It is common for couples planning to divorce also to relocate their residences. This pairs two life-changing events together, perhaps leading to an exponential amount of stress. It may be due to a complicated or acrimonious divorce combined with the sale of the couple’s largest asset, or it may be due to differences over whether or how to sell it.
Colorado is a no-fault state when it comes to divorce. This means that there need not be a specific reason or action that causes the marriage to be unsustainable. With this in mind, the courts typically do not look at fault for the marriage’s failure in dividing up marital assets. However, Colorado does allow for marital misconduct to be a factor if there is unfair spending or misuse of those shared assets.
One of the hardest parts of getting a divorce is making smart decisions. Smart decisions often start with a couple who is willing to mediate their divorce and find areas of compromise during this process. Sometimes couples will fight over things of little financial value because of sentimental attachment, or, worse, they know the other spouse has an emotional attachment. But even in the most civilized divorce negotiation, there can be times when a spouse has to draw the line about what is acceptable and what is not.
Marital agreements, also known as prenuptial or postnuptial agreements, have become increasingly common in recent years. While some see them as pessimistic, these useful tools can provide a guideline of how a marriage and potential divorce will look. Typical details often involve rights and obligations for financial support, responsibility for liability or debt, property ownership, and other details unique to the marriage. They must be put in writing and signed before the wedding if it is a premarital agreement.
Negotiating the division of assets during a divorce is commonplace. As many are aware of, Colorado is a state where marital assets are divided in a fair and equitable manner that need not be half. Examples of non-marital assets that are often not divided included inheritance, assets protected by a prenuptial agreement, or assets that were not co-mingled after marriage.
It is typical that one spouse handles a family’s finances, but it is great time for the other to get involved now with tax season in full swing. While it does not hurt for the non-bill-payer or finance person to understand the family’s financial plan, it becomes almost crucial when a spouse is contemplating divorce or has concerns about the family finances.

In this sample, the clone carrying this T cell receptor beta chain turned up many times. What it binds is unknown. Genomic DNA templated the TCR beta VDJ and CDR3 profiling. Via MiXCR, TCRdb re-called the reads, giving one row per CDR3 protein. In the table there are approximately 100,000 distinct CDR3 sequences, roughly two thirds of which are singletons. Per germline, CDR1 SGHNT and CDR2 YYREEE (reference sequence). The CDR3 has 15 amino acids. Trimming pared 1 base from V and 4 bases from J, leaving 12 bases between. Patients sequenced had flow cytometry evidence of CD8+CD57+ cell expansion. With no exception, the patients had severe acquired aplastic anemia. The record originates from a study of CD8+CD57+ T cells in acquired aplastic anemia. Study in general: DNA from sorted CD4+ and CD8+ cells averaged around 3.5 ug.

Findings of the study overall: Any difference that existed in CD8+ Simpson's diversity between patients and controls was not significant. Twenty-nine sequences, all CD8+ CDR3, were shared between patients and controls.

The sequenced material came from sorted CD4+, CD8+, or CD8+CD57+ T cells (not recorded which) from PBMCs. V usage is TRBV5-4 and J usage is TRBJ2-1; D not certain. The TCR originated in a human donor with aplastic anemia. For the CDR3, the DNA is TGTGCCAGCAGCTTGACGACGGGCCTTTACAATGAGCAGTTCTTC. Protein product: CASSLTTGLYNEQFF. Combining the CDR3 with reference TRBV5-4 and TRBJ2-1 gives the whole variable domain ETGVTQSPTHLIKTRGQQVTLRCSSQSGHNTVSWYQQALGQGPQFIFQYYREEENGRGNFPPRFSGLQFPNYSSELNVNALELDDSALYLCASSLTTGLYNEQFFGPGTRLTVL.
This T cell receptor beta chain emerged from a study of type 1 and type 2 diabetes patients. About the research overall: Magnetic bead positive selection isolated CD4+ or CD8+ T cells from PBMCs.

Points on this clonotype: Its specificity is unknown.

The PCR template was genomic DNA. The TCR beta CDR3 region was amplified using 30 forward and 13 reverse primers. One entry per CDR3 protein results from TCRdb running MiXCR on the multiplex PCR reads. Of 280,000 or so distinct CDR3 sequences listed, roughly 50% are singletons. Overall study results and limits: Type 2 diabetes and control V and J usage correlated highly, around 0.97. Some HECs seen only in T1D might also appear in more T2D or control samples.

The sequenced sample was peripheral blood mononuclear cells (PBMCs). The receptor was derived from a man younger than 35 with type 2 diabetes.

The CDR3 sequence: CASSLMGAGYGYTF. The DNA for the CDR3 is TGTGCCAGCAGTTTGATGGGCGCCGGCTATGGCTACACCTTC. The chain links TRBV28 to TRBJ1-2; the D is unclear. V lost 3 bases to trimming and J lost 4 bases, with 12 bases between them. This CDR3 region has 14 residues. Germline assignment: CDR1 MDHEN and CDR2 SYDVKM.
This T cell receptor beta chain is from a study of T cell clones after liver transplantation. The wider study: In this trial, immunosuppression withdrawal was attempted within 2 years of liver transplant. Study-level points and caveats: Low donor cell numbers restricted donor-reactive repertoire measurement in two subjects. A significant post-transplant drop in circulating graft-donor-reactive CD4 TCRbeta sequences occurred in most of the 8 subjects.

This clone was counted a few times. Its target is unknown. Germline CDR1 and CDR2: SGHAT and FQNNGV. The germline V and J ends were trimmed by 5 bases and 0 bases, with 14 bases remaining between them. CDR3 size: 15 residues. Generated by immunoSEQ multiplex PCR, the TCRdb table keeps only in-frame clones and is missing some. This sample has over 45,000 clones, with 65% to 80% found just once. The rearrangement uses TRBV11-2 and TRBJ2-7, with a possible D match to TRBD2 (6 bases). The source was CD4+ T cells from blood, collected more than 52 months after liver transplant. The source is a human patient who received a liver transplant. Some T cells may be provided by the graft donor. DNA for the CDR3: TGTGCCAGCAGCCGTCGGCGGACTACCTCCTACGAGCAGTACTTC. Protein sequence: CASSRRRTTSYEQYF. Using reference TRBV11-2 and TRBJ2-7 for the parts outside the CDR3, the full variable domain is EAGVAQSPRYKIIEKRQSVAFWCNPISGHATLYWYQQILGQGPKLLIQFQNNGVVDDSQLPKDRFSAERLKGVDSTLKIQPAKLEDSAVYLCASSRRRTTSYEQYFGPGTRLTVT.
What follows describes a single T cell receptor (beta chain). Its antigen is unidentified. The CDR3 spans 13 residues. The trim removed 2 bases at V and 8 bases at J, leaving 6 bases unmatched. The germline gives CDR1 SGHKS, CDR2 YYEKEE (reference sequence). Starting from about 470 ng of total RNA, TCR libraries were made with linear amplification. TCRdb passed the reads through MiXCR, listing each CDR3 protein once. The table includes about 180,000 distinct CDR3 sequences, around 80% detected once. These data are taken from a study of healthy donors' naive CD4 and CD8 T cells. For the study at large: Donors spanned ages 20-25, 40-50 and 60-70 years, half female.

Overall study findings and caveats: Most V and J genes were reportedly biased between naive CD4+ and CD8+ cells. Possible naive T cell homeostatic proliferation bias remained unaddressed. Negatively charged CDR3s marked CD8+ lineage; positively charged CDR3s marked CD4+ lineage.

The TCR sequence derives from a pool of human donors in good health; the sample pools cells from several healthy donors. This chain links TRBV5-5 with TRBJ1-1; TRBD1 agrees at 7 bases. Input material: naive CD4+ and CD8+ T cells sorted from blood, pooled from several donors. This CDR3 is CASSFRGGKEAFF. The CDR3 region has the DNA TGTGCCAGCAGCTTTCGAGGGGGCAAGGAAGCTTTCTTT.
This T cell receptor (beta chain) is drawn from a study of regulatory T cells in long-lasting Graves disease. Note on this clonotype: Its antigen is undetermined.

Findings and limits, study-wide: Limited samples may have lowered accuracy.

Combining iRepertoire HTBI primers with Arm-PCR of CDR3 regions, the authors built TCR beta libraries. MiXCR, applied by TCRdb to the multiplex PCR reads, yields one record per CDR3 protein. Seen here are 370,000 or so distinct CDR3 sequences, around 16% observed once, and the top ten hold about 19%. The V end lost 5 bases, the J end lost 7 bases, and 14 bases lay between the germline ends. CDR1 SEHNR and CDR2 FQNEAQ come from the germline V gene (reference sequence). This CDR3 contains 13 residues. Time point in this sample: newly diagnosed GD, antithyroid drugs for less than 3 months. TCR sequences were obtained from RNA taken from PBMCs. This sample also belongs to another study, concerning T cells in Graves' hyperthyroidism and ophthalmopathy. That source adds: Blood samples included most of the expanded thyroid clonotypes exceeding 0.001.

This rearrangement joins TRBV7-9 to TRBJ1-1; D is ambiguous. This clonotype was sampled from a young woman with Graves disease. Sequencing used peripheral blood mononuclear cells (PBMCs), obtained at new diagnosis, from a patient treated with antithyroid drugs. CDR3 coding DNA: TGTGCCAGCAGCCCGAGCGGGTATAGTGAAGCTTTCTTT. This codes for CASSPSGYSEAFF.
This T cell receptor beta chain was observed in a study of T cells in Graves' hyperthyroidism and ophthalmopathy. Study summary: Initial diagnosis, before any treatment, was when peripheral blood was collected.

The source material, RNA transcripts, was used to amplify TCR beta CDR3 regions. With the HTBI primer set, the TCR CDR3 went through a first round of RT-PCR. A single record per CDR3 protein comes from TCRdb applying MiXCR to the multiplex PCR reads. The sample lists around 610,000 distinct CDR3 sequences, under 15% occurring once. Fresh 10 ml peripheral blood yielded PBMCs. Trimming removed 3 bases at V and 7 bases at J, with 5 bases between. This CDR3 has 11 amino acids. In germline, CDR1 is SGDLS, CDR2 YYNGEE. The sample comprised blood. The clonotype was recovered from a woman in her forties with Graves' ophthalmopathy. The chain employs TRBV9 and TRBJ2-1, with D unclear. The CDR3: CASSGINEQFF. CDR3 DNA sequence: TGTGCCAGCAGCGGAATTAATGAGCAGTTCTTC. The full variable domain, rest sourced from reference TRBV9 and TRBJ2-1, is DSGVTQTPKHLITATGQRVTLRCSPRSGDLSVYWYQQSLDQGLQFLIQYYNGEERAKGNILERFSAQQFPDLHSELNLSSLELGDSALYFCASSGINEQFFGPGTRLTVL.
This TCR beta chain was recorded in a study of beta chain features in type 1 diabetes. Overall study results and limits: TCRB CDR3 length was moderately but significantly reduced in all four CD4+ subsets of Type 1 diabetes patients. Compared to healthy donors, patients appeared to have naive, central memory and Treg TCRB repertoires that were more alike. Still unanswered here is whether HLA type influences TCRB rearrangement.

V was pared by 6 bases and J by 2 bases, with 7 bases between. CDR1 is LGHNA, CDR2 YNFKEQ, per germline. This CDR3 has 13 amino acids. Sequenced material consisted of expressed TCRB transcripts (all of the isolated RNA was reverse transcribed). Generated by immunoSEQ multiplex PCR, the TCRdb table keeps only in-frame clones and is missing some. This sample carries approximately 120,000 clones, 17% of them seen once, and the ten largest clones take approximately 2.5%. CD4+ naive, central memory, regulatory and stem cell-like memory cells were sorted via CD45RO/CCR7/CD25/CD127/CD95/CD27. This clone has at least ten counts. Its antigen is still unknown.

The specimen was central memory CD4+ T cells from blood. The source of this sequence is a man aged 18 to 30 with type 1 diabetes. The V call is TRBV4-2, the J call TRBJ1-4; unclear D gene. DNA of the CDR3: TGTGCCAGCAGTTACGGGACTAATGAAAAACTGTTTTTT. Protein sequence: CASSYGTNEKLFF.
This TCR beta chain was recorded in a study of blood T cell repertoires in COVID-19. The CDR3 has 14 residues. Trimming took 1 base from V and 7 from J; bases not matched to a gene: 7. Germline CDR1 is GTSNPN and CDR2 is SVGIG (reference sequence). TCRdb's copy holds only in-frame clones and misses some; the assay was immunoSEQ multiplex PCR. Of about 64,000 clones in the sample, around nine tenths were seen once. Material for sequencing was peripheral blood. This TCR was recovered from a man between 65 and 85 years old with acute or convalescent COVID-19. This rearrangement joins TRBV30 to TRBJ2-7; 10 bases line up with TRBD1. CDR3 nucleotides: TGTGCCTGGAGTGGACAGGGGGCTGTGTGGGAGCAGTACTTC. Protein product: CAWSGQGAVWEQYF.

Countless studies have found that couples are either waiting to get married or not looking at it as the endgame for a committed relationship. However, love is unpredictable and sometimes undergraduate and graduate students will find that they are the exception to this new rule. If marriage is indeed on the horizon for a student, they might want to consider a prenuptial agreement even if they live on a shoestring budget or do not work full time.
Couples filing for divorce are obligated to provide an accurate list of all assets. This is generally the case, though some will do so more willingly than others will. Then there are those who succumb to the urge to hide bank accounts, stocks or other assets. This is never a good idea.
Coloradans are a down to earth bunch, but it is not uncommon these days to hear about big-ticket weddings or splashy destination weddings on a beach in Mexico or Hawaii. Another increasingly common sight is an expensive engagement ring. Whether it is celebrities posting on Instagram or professionals with successful careers, a big rock continues to be a popular statement.
Both parties in a divorce are obligated to provide a list of their assets and debts so that marital property can be determined and subsequently divided. Ideally, this is done in an amicable manner where the couple is comfortable with the tally and how it is to be equitably divided. But unfortunately, some spouses engage in attempting to hide or falsify assets. Hiding or failing to fully disclose assets in a Colorado divorce matter can lead to a case being reopened for up to five years after a decree enters. There is also exposure to paying the legal fees and costs of the wronged party.